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Roger, Contact me off-list.
Lloyd
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"Lloyd E. Sponenburgh" wrote in message
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Just take away the numeric junk from the lloydsp and stick an @ before the mindspring thing.
LLoyd
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You would have to look very carefully at the A/D converter's specs and probably test yours to see if statistical averaging would improve its resolution; I suspect it's barely good enough for 10 bits, in sleep mode with good reference bypassing and attention to ground current paths.
The simple check is to apply a ramped input from a higher resolution DAC and record the bit transition voltages, then see if the A/D output consistently changes at a constant fraction of one bit resolution. You can check manually with a 4-1/2 digit DVM and a 10-turn pot. Look closely at the major bit transitions at 1/2 (1/4, 1/8) of full scale, where the DAC resistor ladder changes from 0111111111 to 1000000000. http://www.atmel.com/Images/doc2549.pdf
They only claim +/- 2 bit accuracy, see section 26. Fig 26-13 and 26-14 show the potentially variable step size of the internal DAC. Averaging reduces random noise but won't correct gain, offset and nonlinearity errors.
jsw
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There are a few decent and inexpensive stand-alone A/D converters that tout +- 1/2 bit at 10 bits.
LLoyd
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"Jim Wilkins" wrote in message wrote in message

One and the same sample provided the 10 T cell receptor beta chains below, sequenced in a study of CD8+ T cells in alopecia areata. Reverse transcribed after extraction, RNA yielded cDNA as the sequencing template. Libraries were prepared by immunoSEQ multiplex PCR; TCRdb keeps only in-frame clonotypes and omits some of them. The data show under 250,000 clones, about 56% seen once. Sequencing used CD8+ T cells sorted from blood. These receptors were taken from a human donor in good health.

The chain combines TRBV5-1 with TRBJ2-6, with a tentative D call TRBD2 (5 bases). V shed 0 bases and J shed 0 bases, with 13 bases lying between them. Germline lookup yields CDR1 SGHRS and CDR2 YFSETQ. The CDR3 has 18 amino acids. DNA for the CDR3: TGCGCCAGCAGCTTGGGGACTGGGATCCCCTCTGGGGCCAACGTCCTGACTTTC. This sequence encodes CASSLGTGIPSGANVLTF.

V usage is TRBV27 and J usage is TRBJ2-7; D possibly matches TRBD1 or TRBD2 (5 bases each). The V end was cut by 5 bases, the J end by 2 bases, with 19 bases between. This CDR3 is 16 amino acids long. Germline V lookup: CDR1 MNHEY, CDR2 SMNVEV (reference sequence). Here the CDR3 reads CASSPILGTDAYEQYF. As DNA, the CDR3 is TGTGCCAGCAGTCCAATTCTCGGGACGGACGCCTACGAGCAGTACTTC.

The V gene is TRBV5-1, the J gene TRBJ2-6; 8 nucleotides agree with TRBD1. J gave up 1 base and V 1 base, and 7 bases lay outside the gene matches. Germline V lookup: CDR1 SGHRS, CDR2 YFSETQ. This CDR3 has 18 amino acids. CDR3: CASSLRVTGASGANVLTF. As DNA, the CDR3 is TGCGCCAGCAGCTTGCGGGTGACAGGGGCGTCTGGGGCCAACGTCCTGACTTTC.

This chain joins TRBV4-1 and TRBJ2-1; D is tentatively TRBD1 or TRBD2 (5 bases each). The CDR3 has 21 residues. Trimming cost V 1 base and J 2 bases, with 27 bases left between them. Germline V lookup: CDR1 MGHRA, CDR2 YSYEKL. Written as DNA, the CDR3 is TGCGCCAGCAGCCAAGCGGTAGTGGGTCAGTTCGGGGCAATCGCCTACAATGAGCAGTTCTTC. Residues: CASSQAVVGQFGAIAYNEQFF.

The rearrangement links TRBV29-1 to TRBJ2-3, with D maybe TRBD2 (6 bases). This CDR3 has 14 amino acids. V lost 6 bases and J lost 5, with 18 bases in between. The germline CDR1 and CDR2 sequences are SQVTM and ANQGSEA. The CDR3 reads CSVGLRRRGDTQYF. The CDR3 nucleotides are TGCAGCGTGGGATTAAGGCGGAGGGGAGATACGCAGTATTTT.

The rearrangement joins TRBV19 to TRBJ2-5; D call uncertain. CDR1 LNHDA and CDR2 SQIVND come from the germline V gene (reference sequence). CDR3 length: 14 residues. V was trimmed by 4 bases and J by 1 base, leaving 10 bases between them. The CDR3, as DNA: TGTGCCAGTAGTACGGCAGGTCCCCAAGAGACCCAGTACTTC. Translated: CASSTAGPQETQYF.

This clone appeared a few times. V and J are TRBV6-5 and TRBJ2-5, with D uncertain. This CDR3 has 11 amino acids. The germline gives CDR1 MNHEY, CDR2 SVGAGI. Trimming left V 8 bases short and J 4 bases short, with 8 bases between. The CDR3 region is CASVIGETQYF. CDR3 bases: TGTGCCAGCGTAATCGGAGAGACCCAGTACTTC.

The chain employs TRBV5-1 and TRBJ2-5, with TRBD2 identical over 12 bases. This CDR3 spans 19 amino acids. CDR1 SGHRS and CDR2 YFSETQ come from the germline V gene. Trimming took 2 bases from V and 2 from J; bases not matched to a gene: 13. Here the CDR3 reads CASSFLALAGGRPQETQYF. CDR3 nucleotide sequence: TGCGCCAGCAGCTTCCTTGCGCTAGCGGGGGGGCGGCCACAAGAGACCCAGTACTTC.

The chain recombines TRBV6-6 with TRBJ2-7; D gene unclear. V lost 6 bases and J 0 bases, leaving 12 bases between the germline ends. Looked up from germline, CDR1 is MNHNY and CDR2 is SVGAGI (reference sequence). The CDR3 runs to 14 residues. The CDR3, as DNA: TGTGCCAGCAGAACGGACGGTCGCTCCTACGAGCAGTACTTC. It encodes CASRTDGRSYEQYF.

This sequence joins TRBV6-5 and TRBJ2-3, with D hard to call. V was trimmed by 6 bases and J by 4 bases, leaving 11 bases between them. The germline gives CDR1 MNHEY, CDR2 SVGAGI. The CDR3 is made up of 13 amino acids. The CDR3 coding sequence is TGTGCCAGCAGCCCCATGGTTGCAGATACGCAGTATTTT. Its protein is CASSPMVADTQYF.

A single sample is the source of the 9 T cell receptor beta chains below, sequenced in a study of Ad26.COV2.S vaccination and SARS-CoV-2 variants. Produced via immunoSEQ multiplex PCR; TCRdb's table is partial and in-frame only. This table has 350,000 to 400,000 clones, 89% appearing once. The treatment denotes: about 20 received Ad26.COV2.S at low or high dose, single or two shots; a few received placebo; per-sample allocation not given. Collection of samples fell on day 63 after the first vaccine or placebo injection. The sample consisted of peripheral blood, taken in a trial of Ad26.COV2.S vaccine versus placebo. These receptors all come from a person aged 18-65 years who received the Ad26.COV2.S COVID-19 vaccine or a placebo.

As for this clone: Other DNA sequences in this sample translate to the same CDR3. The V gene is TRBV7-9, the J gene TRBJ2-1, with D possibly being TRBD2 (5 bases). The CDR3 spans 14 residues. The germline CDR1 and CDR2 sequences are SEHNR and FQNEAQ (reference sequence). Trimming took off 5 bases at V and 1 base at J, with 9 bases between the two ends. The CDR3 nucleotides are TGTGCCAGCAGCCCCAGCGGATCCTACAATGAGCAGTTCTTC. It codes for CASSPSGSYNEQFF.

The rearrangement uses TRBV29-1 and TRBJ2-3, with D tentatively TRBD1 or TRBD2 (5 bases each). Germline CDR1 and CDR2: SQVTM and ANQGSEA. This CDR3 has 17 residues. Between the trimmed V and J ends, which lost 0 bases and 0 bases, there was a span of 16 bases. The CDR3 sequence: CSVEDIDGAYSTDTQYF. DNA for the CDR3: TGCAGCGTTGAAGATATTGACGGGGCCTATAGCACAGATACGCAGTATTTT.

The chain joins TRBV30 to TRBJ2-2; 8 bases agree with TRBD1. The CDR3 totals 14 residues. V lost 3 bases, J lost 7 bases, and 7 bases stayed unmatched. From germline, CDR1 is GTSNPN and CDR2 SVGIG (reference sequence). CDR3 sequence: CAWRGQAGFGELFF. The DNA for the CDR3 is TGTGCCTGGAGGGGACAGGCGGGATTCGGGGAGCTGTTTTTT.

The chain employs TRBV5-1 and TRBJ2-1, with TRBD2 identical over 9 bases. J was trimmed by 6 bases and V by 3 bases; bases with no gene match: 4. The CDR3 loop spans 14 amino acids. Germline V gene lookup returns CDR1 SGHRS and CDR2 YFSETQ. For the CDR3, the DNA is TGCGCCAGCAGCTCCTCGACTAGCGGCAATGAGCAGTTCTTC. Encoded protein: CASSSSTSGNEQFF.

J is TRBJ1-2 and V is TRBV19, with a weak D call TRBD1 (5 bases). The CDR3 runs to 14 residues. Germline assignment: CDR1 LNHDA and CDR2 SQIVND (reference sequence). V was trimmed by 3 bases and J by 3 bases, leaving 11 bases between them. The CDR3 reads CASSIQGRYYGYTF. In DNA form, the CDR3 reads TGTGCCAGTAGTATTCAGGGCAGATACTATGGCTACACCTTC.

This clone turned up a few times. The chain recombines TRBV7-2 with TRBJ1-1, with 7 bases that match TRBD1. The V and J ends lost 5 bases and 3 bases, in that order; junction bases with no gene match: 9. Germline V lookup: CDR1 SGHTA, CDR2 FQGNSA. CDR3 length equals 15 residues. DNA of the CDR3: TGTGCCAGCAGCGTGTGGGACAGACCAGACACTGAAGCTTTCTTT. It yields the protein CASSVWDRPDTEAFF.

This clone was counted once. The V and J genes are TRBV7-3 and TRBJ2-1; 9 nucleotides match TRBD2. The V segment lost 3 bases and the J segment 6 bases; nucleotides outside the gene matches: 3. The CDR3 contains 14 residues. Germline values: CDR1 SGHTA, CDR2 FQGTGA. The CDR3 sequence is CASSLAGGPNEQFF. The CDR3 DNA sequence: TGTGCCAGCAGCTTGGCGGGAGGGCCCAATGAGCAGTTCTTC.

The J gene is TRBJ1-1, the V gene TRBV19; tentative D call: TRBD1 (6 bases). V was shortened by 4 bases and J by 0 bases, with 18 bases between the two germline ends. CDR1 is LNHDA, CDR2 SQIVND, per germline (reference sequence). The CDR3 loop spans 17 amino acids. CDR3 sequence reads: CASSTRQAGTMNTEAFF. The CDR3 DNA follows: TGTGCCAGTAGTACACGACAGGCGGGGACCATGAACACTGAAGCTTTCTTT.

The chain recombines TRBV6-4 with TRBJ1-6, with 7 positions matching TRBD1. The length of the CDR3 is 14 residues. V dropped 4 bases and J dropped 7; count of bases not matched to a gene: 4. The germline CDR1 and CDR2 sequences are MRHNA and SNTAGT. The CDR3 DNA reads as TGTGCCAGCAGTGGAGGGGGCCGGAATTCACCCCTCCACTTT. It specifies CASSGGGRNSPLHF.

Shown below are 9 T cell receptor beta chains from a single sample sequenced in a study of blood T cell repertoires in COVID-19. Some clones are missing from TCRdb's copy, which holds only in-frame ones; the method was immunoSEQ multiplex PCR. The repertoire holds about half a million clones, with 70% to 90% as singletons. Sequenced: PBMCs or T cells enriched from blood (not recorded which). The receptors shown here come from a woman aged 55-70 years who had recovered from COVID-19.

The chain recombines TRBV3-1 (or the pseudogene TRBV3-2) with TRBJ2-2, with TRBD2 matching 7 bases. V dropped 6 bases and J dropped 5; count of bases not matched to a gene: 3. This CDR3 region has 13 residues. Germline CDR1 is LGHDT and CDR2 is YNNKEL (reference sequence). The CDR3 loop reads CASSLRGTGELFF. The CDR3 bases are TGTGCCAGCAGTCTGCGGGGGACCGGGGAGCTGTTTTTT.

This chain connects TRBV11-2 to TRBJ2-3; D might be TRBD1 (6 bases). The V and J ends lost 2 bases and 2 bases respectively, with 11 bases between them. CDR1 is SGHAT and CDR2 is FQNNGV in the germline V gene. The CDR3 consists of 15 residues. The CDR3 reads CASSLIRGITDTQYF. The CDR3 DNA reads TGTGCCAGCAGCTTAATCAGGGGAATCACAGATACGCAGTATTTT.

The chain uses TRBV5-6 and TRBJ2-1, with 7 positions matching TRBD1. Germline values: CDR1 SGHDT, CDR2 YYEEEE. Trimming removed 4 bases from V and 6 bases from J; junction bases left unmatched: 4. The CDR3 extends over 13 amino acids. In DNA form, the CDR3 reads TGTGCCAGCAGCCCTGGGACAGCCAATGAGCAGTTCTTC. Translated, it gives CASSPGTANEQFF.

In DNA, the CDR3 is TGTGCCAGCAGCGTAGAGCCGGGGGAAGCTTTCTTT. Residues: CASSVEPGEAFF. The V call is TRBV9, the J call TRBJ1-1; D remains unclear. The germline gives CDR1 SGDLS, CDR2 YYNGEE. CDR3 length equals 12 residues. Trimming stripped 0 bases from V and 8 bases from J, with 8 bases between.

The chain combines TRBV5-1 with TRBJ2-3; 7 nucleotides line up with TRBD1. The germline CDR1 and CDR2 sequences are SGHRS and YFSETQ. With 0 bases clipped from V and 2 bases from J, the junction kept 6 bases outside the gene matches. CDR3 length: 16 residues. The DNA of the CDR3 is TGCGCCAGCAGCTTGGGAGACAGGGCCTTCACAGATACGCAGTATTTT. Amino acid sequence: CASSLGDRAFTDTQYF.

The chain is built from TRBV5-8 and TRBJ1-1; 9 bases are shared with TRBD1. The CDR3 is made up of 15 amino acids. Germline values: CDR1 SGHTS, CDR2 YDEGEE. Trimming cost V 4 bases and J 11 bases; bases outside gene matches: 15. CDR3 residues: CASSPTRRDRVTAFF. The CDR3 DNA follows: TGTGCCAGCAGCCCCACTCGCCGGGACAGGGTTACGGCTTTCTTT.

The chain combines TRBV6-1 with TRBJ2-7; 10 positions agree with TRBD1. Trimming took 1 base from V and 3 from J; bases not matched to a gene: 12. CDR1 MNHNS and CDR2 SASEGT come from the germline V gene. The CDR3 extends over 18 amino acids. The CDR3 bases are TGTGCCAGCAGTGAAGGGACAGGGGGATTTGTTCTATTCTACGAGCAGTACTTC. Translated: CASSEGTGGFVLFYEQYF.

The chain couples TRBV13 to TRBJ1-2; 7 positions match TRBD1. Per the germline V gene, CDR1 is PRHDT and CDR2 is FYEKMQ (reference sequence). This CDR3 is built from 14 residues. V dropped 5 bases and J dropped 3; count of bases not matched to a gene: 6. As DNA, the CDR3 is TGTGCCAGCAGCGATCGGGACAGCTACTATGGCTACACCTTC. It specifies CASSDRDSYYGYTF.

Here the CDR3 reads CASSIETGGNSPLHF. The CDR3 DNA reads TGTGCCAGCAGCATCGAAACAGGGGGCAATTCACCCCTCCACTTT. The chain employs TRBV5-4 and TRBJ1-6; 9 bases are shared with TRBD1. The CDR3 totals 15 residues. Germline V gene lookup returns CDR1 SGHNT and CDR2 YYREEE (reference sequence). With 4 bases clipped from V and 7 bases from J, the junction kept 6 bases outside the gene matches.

Sounds like good ideas for checking out A/D. I'm not very hopeful on getting good resolution from the onboard 10-bit A/D converter, beside the INA125 instrumentation amps in my Digi-Key shopping cart, I have some 24 bit A/D converters for around $3 each. If all works out I'll have high resolution converters for load cells, strain gages, pressure transmitters, or whatever else. I'm wanting the amp to have adjustable gain and offset pots so I can adjust for whatever I want to use it for at that moment.
Another idea I have is to write the program to calibrate at various weights and interpolate between the calibration points. For example if I calibrate at 10, 20, 30, and 40 lbs, I can use the calibration from zero to 10, 10 to 20... for the weights in that range, hopefully correcting for some non-linearity issues. I don't expect to use 1kg load cells for 0.1 grain reloading weightings but I would like to see how well a 100g load cell does with my reloading scale calibration weights. My idea for automatic powder measurement would be to set a powder measure to dispense maybe 95% of the charge and use a motorized trickle feeder for the exact weight.
RogerN
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RogerN wrote:

The AD7730 is an amazing chip. I used them for a downhole tool years ago, to measure temperature and pressure. A little pricy but worth all of it if you're just doing a few devices.
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"Jim Stewart" wrote in message